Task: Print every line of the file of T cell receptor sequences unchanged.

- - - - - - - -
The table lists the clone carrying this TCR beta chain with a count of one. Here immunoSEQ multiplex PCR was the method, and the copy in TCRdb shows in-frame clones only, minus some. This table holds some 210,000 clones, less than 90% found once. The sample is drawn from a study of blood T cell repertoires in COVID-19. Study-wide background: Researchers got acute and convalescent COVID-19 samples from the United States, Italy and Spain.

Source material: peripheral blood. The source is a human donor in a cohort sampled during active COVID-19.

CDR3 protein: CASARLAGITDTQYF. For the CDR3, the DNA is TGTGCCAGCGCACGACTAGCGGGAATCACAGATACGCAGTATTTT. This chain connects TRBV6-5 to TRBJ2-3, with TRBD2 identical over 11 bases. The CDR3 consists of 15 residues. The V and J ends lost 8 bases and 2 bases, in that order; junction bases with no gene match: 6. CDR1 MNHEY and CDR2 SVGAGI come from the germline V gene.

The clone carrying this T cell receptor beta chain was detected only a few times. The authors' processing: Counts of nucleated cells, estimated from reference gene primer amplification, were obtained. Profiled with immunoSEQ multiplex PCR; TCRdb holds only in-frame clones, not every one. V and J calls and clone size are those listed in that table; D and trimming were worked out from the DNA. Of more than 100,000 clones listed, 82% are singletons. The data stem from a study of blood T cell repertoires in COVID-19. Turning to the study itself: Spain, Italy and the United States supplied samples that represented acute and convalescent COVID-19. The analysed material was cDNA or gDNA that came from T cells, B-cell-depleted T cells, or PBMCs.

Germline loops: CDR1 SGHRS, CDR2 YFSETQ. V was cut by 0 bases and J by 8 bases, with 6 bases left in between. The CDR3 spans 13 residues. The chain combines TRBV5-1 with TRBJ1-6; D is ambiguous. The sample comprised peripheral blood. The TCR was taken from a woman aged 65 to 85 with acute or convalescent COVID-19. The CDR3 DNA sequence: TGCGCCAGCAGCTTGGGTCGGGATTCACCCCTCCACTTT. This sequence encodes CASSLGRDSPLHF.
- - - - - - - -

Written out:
The table lists the clone carrying this TCR beta chain with a count of one. Here immunoSEQ multiplex PCR was the method, and the copy in TCRdb shows in-frame clones only, minus some. This table holds some 210,000 clones, less than 90% found once. The sample is drawn from a study of blood T cell repertoires in COVID-19. Study-wide background: Researchers got acute and convalescent COVID-19 samples from the United States, Italy and Spain.

Source material: peripheral blood. The source is a human donor in a cohort sampled during active COVID-19.

CDR3 protein: CASARLAGITDTQYF. For the CDR3, the DNA is TGTGCCAGCGCACGACTAGCGGGAATCACAGATACGCAGTATTTT. This chain connects TRBV6-5 to TRBJ2-3, with TRBD2 identical over 11 bases. The CDR3 consists of 15 residues. The V and J ends lost 8 bases and 2 bases, in that order; junction bases with no gene match: 6. CDR1 MNHEY and CDR2 SVGAGI come from the germline V gene.

The clone carrying this T cell receptor beta chain was detected only a few times. The authors' processing: Counts of nucleated cells, estimated from reference gene primer amplification, were obtained. Profiled with immunoSEQ multiplex PCR; TCRdb holds only in-frame clones, not every one. V and J calls and clone size are those listed in that table; D and trimming were worked out from the DNA. Of more than 100,000 clones listed, 82% are singletons. The data stem from a study of blood T cell repertoires in COVID-19. Turning to the study itself: Spain, Italy and the United States supplied samples that represented acute and convalescent COVID-19. The analysed material was cDNA or gDNA that came from T cells, B-cell-depleted T cells, or PBMCs.

Germline loops: CDR1 SGHRS, CDR2 YFSETQ. V was cut by 0 bases and J by 8 bases, with 6 bases left in between. The CDR3 spans 13 residues. The chain combines TRBV5-1 with TRBJ1-6; D is ambiguous. The sample comprised peripheral blood. The TCR was taken from a woman aged 65 to 85 with acute or convalescent COVID-19. The CDR3 DNA sequence: TGCGCCAGCAGCTTGGGTCGGGATTCACCCCTCCACTTT. This sequence encodes CASSLGRDSPLHF.